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Guide Retiring to Spain - Watch TV from SPAIN TV, BBC news and sport

Bill Hayles, billnot@billnot.com

Bill Hayes has given permission for this article to be published here, for which I thank him very much. The article is copyright to Bill Hayles, and his permission should be sought before it is reproduced elsewhere; this article is presented here in HTML form, and may either be read on-line or downloaded for later perusal.

From 30th May 2003, it is expected that the six BBC channels, BBC1, BBC2, BBC3, BBC5, CBBC and BBC Parliament, will be moved from their present position on the southern beam of Astra 2A to the "narrow" beam of Astra 2D. At the same time, they will no longer be encrypted. This has serious consequences for those living on the Costa Blanca. This emergency FAQ attempts to explain the situation.

The programming itself is broadcast in one of three ways - Free to air, not requiring a viewing card of any sort, Free to view, requiring a free "BBC" card, or as part of the Sky Digital package for which, of course, you need to pay. Only the first category, Free to air, are supposed to be watched outside of the UK. BBC and Sky cards are only issued to UK and Irish addresses. The situation is then compounded by the signals being sent on three completely distinct beams, each with its own footprint. The southern beam is receivable on the Costa Blanca with an 80cm dish (or maybe even smaller). The northern beam needs at least a 1.2m dish, and even then reception can be "iffy". The narrow beam, from Astra 2D, is barely receivable at all. At least a 2m dish is required, even bigger if possible, and even then reception is again patchy.

Currently, the BBC channels are broadcast on the southern beam, and reception is easy (as long as you have a card, which isn't hard to get). ITV is on the narrow beam, and most people have simply accepted that they can't get it.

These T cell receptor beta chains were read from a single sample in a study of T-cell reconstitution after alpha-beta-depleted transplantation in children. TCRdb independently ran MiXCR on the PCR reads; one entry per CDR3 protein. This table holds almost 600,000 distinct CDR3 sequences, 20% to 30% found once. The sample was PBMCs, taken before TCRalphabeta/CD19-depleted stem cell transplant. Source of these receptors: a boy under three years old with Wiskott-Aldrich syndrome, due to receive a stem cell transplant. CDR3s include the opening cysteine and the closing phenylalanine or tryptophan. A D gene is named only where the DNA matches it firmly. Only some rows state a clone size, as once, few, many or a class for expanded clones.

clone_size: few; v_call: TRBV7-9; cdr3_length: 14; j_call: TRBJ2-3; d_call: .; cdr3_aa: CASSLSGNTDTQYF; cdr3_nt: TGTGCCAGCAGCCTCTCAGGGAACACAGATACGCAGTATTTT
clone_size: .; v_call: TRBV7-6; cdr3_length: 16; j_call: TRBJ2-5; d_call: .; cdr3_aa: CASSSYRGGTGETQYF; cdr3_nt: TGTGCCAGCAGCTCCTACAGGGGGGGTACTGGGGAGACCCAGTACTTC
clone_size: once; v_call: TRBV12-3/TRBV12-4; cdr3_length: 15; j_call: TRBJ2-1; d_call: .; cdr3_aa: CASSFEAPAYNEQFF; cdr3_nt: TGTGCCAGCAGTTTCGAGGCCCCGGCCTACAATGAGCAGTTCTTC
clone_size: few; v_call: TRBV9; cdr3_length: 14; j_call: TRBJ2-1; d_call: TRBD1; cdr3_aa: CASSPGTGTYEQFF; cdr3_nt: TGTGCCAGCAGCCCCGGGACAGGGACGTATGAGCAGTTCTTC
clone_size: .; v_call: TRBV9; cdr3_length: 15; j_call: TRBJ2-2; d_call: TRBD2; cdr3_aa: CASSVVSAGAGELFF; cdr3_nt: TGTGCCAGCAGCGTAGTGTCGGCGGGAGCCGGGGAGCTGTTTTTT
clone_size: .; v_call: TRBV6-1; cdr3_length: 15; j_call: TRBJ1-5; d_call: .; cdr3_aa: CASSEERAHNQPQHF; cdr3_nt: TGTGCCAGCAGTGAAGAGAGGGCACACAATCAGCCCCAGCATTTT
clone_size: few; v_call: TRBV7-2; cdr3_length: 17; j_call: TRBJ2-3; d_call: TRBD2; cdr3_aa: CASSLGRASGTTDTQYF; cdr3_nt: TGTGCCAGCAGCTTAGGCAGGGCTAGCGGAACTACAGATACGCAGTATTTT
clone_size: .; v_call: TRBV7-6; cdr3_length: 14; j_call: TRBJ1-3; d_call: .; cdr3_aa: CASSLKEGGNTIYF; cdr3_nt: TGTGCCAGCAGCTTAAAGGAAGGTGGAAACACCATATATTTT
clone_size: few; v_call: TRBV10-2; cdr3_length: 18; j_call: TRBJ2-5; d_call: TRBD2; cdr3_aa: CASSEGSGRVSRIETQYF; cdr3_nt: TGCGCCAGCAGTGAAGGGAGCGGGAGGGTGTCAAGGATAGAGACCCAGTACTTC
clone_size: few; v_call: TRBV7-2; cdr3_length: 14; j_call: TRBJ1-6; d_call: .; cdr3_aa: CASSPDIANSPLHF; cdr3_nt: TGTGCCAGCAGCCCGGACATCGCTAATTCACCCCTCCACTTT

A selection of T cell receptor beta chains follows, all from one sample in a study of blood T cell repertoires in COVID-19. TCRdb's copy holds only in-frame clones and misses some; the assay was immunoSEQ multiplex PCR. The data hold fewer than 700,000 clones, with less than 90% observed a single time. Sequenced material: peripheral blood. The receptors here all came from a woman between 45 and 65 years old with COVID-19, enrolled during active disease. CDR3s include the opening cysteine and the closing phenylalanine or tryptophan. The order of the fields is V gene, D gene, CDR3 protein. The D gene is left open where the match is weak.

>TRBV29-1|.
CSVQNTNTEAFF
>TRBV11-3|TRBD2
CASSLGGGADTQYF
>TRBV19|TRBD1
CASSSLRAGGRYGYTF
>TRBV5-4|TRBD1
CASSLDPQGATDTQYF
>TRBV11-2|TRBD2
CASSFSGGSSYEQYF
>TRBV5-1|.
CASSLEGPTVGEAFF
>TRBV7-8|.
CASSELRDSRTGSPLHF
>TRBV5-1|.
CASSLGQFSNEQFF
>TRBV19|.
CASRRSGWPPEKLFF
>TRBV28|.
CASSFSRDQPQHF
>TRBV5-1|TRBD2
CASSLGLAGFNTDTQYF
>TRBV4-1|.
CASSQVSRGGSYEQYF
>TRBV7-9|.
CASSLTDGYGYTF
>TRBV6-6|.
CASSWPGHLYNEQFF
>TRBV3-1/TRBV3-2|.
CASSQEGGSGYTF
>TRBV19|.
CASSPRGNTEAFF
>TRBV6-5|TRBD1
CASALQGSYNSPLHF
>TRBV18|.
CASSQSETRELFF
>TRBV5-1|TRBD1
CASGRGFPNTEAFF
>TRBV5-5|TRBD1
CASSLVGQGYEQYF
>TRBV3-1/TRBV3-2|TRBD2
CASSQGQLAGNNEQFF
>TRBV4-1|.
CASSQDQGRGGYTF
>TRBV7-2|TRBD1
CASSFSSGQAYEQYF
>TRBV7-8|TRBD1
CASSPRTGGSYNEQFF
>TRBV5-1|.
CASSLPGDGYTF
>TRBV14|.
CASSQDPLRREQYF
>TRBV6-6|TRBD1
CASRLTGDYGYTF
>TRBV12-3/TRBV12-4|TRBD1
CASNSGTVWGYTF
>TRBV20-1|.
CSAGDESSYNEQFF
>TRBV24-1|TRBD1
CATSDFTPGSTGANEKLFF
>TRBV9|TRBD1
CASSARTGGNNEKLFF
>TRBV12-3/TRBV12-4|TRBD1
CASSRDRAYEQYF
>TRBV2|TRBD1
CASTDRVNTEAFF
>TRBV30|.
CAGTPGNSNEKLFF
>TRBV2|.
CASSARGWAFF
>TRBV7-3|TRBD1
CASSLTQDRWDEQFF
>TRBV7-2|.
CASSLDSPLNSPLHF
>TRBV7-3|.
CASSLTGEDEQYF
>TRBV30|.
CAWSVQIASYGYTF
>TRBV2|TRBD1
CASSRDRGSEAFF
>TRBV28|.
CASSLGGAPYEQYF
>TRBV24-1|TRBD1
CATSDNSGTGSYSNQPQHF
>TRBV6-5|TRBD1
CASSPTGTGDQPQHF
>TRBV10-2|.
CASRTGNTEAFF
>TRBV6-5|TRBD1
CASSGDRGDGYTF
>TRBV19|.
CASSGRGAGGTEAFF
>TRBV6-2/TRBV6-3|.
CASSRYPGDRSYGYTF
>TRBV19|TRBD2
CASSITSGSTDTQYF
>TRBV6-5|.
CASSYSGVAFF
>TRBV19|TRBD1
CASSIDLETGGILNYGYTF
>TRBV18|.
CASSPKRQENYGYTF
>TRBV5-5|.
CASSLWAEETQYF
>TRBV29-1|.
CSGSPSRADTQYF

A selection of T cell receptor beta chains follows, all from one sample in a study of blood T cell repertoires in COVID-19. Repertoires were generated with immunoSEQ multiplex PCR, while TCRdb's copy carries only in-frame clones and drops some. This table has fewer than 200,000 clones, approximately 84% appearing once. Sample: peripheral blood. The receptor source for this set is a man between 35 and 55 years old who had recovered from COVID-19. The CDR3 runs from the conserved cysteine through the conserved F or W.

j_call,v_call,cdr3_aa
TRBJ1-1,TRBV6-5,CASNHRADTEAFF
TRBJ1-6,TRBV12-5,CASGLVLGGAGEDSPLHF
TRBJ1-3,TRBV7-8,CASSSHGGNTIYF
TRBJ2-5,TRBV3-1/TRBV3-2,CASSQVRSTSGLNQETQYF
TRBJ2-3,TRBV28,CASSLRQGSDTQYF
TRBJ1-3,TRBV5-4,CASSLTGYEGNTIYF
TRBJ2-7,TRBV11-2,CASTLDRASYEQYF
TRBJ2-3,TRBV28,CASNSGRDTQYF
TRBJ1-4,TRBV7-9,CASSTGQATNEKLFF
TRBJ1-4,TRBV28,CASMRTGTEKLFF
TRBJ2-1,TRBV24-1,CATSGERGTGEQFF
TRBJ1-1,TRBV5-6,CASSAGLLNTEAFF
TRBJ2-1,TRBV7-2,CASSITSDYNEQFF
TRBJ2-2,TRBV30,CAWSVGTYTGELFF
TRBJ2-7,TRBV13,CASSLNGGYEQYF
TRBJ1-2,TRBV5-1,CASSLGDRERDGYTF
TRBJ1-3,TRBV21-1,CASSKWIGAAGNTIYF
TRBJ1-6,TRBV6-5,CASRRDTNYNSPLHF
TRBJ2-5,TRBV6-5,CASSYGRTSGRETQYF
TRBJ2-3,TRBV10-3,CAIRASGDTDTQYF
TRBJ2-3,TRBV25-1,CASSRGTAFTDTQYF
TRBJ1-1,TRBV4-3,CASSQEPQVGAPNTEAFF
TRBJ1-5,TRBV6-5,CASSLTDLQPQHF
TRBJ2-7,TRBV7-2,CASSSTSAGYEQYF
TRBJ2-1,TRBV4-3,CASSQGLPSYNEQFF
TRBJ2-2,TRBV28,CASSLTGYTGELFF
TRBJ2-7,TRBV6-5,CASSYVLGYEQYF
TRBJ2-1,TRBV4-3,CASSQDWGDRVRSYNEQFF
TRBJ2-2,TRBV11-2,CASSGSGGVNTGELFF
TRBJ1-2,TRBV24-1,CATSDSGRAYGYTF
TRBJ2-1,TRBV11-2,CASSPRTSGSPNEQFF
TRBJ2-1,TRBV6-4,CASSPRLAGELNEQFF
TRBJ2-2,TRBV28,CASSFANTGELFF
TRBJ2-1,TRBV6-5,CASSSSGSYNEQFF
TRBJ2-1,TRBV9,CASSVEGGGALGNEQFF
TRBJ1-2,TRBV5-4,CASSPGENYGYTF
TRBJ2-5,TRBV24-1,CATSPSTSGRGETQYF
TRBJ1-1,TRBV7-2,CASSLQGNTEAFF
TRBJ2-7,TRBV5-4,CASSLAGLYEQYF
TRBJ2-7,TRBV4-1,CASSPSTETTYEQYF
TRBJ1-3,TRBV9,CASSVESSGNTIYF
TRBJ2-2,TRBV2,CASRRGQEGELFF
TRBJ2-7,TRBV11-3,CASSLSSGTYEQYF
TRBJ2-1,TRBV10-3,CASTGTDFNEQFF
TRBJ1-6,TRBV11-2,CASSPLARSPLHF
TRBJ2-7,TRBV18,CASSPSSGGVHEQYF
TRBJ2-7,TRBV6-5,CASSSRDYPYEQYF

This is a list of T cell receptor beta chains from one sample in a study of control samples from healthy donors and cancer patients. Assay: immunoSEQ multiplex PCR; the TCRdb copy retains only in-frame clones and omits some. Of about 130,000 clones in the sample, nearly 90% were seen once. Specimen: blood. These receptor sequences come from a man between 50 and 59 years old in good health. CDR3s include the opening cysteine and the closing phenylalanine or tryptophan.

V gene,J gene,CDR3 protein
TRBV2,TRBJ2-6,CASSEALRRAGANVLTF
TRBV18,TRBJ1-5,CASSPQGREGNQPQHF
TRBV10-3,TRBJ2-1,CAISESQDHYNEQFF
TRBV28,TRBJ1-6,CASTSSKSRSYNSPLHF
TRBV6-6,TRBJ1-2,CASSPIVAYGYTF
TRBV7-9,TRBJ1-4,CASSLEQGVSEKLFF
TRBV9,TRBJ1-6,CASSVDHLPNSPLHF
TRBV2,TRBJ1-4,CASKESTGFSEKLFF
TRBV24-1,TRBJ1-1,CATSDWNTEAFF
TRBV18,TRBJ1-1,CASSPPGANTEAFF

From 30th May, the BBC channels will (probably) move to the narrow beam. This means that effectively that they will be lost to us unless you invest in a very large dish, which is horribly expensive.

Until a few months ago, our Spanish digital service, ViaDigital, carried BBC Prime as one of its subscription channels, and many people were happy with that as a low(ish) cost option. However, ViaDigital has dropped BBC Prime (and many people have cancelled their subscriptions as a result). ViaDigital uses its own form of digibox, which is rented, so when you cancel the box gets collected

This leaves us with the problem of finding a way of watching BBC without spending thousands of Euros come June. One answer lies in the service from the Hotbird satellite at 13ºE. BBC Prime and BBC World are both broadcast on this satellite, which has a footprint such that reception in Spain is easy with an average sized dish (80cm to 1m). BBC World is broadcast Free to Air, whilst BBC Prime is a subscription service costing GBP75 per year, plus GBP12 in the first year for the card, plus VAT. Yo receive this you'll need any conventional digital receiver and a Viaccess Conditional Access Module (CAM). Receivers with the necessary CAM incorporated are available at a cost of roughly EUR300.

The BBC Prime website is at http://www.bbcprime.co.uk , which contains details of how to apply for a card.

Version History.

First Version 15th March 2003

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